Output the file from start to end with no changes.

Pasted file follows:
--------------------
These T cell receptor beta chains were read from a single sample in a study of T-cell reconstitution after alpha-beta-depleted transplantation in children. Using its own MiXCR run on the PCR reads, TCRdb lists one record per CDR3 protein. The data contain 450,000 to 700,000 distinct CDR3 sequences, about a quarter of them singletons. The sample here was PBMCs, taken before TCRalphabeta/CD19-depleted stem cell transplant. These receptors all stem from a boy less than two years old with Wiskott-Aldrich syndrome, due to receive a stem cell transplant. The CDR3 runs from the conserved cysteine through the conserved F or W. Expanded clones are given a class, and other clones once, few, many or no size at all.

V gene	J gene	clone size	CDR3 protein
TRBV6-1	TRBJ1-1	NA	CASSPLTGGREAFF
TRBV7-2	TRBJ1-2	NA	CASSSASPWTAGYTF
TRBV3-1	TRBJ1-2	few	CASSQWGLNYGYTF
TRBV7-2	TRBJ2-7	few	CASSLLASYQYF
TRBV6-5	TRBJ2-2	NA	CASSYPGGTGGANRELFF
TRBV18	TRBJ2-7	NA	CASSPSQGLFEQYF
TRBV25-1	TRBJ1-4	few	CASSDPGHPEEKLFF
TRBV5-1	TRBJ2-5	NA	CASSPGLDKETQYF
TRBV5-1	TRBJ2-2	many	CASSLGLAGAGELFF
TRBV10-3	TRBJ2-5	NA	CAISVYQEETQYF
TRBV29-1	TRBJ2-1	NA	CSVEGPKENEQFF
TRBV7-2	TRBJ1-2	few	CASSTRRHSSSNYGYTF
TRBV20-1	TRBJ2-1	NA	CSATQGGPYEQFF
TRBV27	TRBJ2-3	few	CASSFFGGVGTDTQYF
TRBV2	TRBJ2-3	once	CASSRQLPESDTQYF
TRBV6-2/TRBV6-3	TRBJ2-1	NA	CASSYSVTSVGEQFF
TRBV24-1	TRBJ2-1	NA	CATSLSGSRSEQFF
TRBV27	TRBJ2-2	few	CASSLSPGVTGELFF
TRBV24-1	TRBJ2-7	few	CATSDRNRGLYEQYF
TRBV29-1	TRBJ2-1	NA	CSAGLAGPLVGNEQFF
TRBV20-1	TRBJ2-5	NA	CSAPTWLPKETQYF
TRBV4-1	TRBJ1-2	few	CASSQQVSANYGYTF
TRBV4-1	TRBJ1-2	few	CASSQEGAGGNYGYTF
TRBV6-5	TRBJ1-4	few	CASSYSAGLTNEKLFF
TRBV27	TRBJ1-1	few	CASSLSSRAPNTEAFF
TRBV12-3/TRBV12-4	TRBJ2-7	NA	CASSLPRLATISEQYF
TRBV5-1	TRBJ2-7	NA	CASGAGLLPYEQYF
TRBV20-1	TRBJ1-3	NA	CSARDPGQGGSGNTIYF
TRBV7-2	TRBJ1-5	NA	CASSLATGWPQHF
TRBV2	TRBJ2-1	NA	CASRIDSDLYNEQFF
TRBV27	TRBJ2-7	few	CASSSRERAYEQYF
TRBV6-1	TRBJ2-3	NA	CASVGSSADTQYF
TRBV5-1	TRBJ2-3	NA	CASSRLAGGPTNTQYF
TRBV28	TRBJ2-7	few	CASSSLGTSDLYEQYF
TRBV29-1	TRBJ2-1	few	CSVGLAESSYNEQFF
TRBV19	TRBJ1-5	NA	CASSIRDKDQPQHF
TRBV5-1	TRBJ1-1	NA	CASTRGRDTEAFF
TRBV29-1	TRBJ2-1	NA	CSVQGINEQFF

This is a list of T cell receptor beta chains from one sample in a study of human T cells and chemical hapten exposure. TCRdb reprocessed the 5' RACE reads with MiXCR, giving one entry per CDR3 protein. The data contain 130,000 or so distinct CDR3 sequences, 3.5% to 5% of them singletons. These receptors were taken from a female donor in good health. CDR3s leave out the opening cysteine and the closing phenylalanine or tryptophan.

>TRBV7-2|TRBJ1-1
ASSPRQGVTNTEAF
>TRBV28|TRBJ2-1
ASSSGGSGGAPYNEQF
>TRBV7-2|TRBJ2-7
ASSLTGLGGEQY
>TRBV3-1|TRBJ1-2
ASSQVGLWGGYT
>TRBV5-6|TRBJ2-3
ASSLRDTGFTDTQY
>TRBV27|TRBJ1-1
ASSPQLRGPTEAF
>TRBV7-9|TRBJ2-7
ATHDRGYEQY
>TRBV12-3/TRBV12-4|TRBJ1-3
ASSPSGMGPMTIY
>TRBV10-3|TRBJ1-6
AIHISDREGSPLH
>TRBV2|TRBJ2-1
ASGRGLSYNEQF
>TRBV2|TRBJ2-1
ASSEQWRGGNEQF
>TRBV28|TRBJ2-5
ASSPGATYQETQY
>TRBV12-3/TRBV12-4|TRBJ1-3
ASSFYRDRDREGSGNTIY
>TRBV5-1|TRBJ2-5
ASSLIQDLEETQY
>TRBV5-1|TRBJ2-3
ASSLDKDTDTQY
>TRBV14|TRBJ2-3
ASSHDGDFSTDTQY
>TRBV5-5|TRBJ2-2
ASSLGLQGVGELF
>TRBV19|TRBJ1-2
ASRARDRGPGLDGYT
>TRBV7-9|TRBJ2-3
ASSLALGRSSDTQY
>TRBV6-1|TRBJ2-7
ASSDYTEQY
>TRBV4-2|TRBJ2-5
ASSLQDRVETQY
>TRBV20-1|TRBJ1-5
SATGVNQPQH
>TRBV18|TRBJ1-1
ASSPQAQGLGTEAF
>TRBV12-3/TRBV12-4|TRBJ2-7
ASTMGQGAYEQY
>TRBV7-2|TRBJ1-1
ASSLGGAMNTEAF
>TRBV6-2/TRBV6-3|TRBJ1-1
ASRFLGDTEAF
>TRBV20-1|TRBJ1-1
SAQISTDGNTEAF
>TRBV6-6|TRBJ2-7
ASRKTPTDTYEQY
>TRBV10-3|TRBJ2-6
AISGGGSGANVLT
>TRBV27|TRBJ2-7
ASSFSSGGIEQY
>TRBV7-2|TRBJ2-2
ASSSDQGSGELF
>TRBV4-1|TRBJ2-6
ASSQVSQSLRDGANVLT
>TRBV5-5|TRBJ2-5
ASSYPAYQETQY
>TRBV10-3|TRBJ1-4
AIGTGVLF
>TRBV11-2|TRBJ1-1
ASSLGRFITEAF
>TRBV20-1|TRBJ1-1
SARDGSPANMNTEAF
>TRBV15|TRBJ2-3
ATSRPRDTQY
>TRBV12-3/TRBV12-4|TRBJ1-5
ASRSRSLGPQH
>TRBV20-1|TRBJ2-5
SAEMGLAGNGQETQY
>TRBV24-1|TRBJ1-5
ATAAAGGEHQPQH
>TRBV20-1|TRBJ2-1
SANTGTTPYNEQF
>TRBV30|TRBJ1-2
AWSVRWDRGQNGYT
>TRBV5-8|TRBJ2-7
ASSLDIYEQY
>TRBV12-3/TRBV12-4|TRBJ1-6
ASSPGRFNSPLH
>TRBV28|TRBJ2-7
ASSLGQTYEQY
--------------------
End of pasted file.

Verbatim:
These T cell receptor beta chains were read from a single sample in a study of T-cell reconstitution after alpha-beta-depleted transplantation in children. Using its own MiXCR run on the PCR reads, TCRdb lists one record per CDR3 protein. The data contain 450,000 to 700,000 distinct CDR3 sequences, about a quarter of them singletons. The sample here was PBMCs, taken before TCRalphabeta/CD19-depleted stem cell transplant. These receptors all stem from a boy less than two years old with Wiskott-Aldrich syndrome, due to receive a stem cell transplant. The CDR3 runs from the conserved cysteine through the conserved F or W. Expanded clones are given a class, and other clones once, few, many or no size at all.

V gene	J gene	clone size	CDR3 protein
TRBV6-1	TRBJ1-1	NA	CASSPLTGGREAFF
TRBV7-2	TRBJ1-2	NA	CASSSASPWTAGYTF
TRBV3-1	TRBJ1-2	few	CASSQWGLNYGYTF
TRBV7-2	TRBJ2-7	few	CASSLLASYQYF
TRBV6-5	TRBJ2-2	NA	CASSYPGGTGGANRELFF
TRBV18	TRBJ2-7	NA	CASSPSQGLFEQYF
TRBV25-1	TRBJ1-4	few	CASSDPGHPEEKLFF
TRBV5-1	TRBJ2-5	NA	CASSPGLDKETQYF
TRBV5-1	TRBJ2-2	many	CASSLGLAGAGELFF
TRBV10-3	TRBJ2-5	NA	CAISVYQEETQYF
TRBV29-1	TRBJ2-1	NA	CSVEGPKENEQFF
TRBV7-2	TRBJ1-2	few	CASSTRRHSSSNYGYTF
TRBV20-1	TRBJ2-1	NA	CSATQGGPYEQFF
TRBV27	TRBJ2-3	few	CASSFFGGVGTDTQYF
TRBV2	TRBJ2-3	once	CASSRQLPESDTQYF
TRBV6-2/TRBV6-3	TRBJ2-1	NA	CASSYSVTSVGEQFF
TRBV24-1	TRBJ2-1	NA	CATSLSGSRSEQFF
TRBV27	TRBJ2-2	few	CASSLSPGVTGELFF
TRBV24-1	TRBJ2-7	few	CATSDRNRGLYEQYF
TRBV29-1	TRBJ2-1	NA	CSAGLAGPLVGNEQFF
TRBV20-1	TRBJ2-5	NA	CSAPTWLPKETQYF
TRBV4-1	TRBJ1-2	few	CASSQQVSANYGYTF
TRBV4-1	TRBJ1-2	few	CASSQEGAGGNYGYTF
TRBV6-5	TRBJ1-4	few	CASSYSAGLTNEKLFF
TRBV27	TRBJ1-1	few	CASSLSSRAPNTEAFF
TRBV12-3/TRBV12-4	TRBJ2-7	NA	CASSLPRLATISEQYF
TRBV5-1	TRBJ2-7	NA	CASGAGLLPYEQYF
TRBV20-1	TRBJ1-3	NA	CSARDPGQGGSGNTIYF
TRBV7-2	TRBJ1-5	NA	CASSLATGWPQHF
TRBV2	TRBJ2-1	NA	CASRIDSDLYNEQFF
TRBV27	TRBJ2-7	few	CASSSRERAYEQYF
TRBV6-1	TRBJ2-3	NA	CASVGSSADTQYF
TRBV5-1	TRBJ2-3	NA	CASSRLAGGPTNTQYF
TRBV28	TRBJ2-7	few	CASSSLGTSDLYEQYF
TRBV29-1	TRBJ2-1	few	CSVGLAESSYNEQFF
TRBV19	TRBJ1-5	NA	CASSIRDKDQPQHF
TRBV5-1	TRBJ1-1	NA	CASTRGRDTEAFF
TRBV29-1	TRBJ2-1	NA	CSVQGINEQFF

This is a list of T cell receptor beta chains from one sample in a study of human T cells and chemical hapten exposure. TCRdb reprocessed the 5' RACE reads with MiXCR, giving one entry per CDR3 protein. The data contain 130,000 or so distinct CDR3 sequences, 3.5% to 5% of them singletons. These receptors were taken from a female donor in good health. CDR3s leave out the opening cysteine and the closing phenylalanine or tryptophan.

>TRBV7-2|TRBJ1-1
ASSPRQGVTNTEAF
>TRBV28|TRBJ2-1
ASSSGGSGGAPYNEQF
>TRBV7-2|TRBJ2-7
ASSLTGLGGEQY
>TRBV3-1|TRBJ1-2
ASSQVGLWGGYT
>TRBV5-6|TRBJ2-3
ASSLRDTGFTDTQY
>TRBV27|TRBJ1-1
ASSPQLRGPTEAF
>TRBV7-9|TRBJ2-7
ATHDRGYEQY
>TRBV12-3/TRBV12-4|TRBJ1-3
ASSPSGMGPMTIY
>TRBV10-3|TRBJ1-6
AIHISDREGSPLH
>TRBV2|TRBJ2-1
ASGRGLSYNEQF
>TRBV2|TRBJ2-1
ASSEQWRGGNEQF
>TRBV28|TRBJ2-5
ASSPGATYQETQY
>TRBV12-3/TRBV12-4|TRBJ1-3
ASSFYRDRDREGSGNTIY
>TRBV5-1|TRBJ2-5
ASSLIQDLEETQY
>TRBV5-1|TRBJ2-3
ASSLDKDTDTQY
>TRBV14|TRBJ2-3
ASSHDGDFSTDTQY
>TRBV5-5|TRBJ2-2
ASSLGLQGVGELF
>TRBV19|TRBJ1-2
ASRARDRGPGLDGYT
>TRBV7-9|TRBJ2-3
ASSLALGRSSDTQY
>TRBV6-1|TRBJ2-7
ASSDYTEQY
>TRBV4-2|TRBJ2-5
ASSLQDRVETQY
>TRBV20-1|TRBJ1-5
SATGVNQPQH
>TRBV18|TRBJ1-1
ASSPQAQGLGTEAF
>TRBV12-3/TRBV12-4|TRBJ2-7
ASTMGQGAYEQY
>TRBV7-2|TRBJ1-1
ASSLGGAMNTEAF
>TRBV6-2/TRBV6-3|TRBJ1-1
ASRFLGDTEAF
>TRBV20-1|TRBJ1-1
SAQISTDGNTEAF
>TRBV6-6|TRBJ2-7
ASRKTPTDTYEQY
>TRBV10-3|TRBJ2-6
AISGGGSGANVLT
>TRBV27|TRBJ2-7
ASSFSSGGIEQY
>TRBV7-2|TRBJ2-2
ASSSDQGSGELF
>TRBV4-1|TRBJ2-6
ASSQVSQSLRDGANVLT
>TRBV5-5|TRBJ2-5
ASSYPAYQETQY
>TRBV10-3|TRBJ1-4
AIGTGVLF
>TRBV11-2|TRBJ1-1
ASSLGRFITEAF
>TRBV20-1|TRBJ1-1
SARDGSPANMNTEAF
>TRBV15|TRBJ2-3
ATSRPRDTQY
>TRBV12-3/TRBV12-4|TRBJ1-5
ASRSRSLGPQH
>TRBV20-1|TRBJ2-5
SAEMGLAGNGQETQY
>TRBV24-1|TRBJ1-5
ATAAAGGEHQPQH
>TRBV20-1|TRBJ2-1
SANTGTTPYNEQF
>TRBV30|TRBJ1-2
AWSVRWDRGQNGYT
>TRBV5-8|TRBJ2-7
ASSLDIYEQY
>TRBV12-3/TRBV12-4|TRBJ1-6
ASSPGRFNSPLH
>TRBV28|TRBJ2-7
ASSLGQTYEQY